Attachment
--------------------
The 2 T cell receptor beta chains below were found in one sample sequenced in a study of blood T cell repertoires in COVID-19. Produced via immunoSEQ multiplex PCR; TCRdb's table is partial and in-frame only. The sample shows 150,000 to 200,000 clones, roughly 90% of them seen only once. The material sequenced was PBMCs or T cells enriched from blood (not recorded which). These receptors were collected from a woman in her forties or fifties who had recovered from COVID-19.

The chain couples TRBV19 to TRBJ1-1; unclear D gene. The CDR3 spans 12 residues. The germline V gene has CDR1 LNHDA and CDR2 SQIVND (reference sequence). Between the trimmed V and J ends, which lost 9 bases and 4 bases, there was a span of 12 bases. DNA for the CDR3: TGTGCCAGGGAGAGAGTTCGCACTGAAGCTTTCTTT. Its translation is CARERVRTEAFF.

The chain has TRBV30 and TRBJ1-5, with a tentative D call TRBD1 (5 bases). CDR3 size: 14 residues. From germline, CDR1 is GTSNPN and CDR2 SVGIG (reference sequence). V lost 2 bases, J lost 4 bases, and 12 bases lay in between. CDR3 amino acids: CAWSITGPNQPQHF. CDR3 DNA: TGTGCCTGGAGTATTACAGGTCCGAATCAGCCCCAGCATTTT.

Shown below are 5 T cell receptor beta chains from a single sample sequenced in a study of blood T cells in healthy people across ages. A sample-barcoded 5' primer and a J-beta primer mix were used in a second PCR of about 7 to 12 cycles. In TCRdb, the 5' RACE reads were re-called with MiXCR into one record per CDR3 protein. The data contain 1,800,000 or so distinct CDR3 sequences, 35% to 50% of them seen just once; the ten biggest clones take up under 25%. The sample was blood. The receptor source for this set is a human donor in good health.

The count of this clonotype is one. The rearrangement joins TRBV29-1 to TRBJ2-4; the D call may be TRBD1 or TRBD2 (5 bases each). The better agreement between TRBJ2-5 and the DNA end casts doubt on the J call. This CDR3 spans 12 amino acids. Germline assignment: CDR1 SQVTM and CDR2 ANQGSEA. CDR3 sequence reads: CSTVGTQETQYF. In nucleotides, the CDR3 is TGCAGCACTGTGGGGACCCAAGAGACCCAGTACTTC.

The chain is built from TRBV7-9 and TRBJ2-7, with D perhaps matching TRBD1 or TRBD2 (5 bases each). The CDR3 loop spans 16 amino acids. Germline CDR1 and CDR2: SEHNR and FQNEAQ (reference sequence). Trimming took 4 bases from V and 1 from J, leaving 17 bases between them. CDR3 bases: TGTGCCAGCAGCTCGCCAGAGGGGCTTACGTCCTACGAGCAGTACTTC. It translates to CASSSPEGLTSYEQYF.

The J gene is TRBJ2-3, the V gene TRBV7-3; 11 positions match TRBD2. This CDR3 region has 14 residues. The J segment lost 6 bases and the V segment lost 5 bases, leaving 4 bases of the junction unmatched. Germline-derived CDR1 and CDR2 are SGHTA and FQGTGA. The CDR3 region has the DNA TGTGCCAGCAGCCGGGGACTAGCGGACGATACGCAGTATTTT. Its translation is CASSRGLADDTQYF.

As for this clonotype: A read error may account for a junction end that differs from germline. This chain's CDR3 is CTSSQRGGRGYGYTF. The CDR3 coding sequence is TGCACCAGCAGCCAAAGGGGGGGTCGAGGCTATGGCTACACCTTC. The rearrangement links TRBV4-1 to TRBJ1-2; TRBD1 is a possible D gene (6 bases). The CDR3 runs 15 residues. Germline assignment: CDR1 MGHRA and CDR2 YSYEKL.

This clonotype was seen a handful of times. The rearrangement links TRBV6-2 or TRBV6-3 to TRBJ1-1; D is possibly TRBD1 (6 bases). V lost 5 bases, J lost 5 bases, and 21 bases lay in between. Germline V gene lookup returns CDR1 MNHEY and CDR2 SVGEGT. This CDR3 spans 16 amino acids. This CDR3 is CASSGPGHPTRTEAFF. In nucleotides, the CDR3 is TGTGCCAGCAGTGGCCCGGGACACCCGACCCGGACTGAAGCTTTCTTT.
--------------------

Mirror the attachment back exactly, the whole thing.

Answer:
The 2 T cell receptor beta chains below were found in one sample sequenced in a study of blood T cell repertoires in COVID-19. Produced via immunoSEQ multiplex PCR; TCRdb's table is partial and in-frame only. The sample shows 150,000 to 200,000 clones, roughly 90% of them seen only once. The material sequenced was PBMCs or T cells enriched from blood (not recorded which). These receptors were collected from a woman in her forties or fifties who had recovered from COVID-19.

The chain couples TRBV19 to TRBJ1-1; unclear D gene. The CDR3 spans 12 residues. The germline V gene has CDR1 LNHDA and CDR2 SQIVND (reference sequence). Between the trimmed V and J ends, which lost 9 bases and 4 bases, there was a span of 12 bases. DNA for the CDR3: TGTGCCAGGGAGAGAGTTCGCACTGAAGCTTTCTTT. Its translation is CARERVRTEAFF.

The chain has TRBV30 and TRBJ1-5, with a tentative D call TRBD1 (5 bases). CDR3 size: 14 residues. From germline, CDR1 is GTSNPN and CDR2 SVGIG (reference sequence). V lost 2 bases, J lost 4 bases, and 12 bases lay in between. CDR3 amino acids: CAWSITGPNQPQHF. CDR3 DNA: TGTGCCTGGAGTATTACAGGTCCGAATCAGCCCCAGCATTTT.

Shown below are 5 T cell receptor beta chains from a single sample sequenced in a study of blood T cells in healthy people across ages. A sample-barcoded 5' primer and a J-beta primer mix were used in a second PCR of about 7 to 12 cycles. In TCRdb, the 5' RACE reads were re-called with MiXCR into one record per CDR3 protein. The data contain 1,800,000 or so distinct CDR3 sequences, 35% to 50% of them seen just once; the ten biggest clones take up under 25%. The sample was blood. The receptor source for this set is a human donor in good health.

The count of this clonotype is one. The rearrangement joins TRBV29-1 to TRBJ2-4; the D call may be TRBD1 or TRBD2 (5 bases each). The better agreement between TRBJ2-5 and the DNA end casts doubt on the J call. This CDR3 spans 12 amino acids. Germline assignment: CDR1 SQVTM and CDR2 ANQGSEA. CDR3 sequence reads: CSTVGTQETQYF. In nucleotides, the CDR3 is TGCAGCACTGTGGGGACCCAAGAGACCCAGTACTTC.

The chain is built from TRBV7-9 and TRBJ2-7, with D perhaps matching TRBD1 or TRBD2 (5 bases each). The CDR3 loop spans 16 amino acids. Germline CDR1 and CDR2: SEHNR and FQNEAQ (reference sequence). Trimming took 4 bases from V and 1 from J, leaving 17 bases between them. CDR3 bases: TGTGCCAGCAGCTCGCCAGAGGGGCTTACGTCCTACGAGCAGTACTTC. It translates to CASSSPEGLTSYEQYF.

The J gene is TRBJ2-3, the V gene TRBV7-3; 11 positions match TRBD2. This CDR3 region has 14 residues. The J segment lost 6 bases and the V segment lost 5 bases, leaving 4 bases of the junction unmatched. Germline-derived CDR1 and CDR2 are SGHTA and FQGTGA. The CDR3 region has the DNA TGTGCCAGCAGCCGGGGACTAGCGGACGATACGCAGTATTTT. Its translation is CASSRGLADDTQYF.

As for this clonotype: A read error may account for a junction end that differs from germline. This chain's CDR3 is CTSSQRGGRGYGYTF. The CDR3 coding sequence is TGCACCAGCAGCCAAAGGGGGGGTCGAGGCTATGGCTACACCTTC. The rearrangement links TRBV4-1 to TRBJ1-2; TRBD1 is a possible D gene (6 bases). The CDR3 runs 15 residues. Germline assignment: CDR1 MGHRA and CDR2 YSYEKL.

This clonotype was seen a handful of times. The rearrangement links TRBV6-2 or TRBV6-3 to TRBJ1-1; D is possibly TRBD1 (6 bases). V lost 5 bases, J lost 5 bases, and 21 bases lay in between. Germline V gene lookup returns CDR1 MNHEY and CDR2 SVGEGT. This CDR3 spans 16 amino acids. This CDR3 is CASSGPGHPTRTEAFF. In nucleotides, the CDR3 is TGTGCCAGCAGTGGCCCGGGACACCCGACCCGGACTGAAGCTTTCTTT.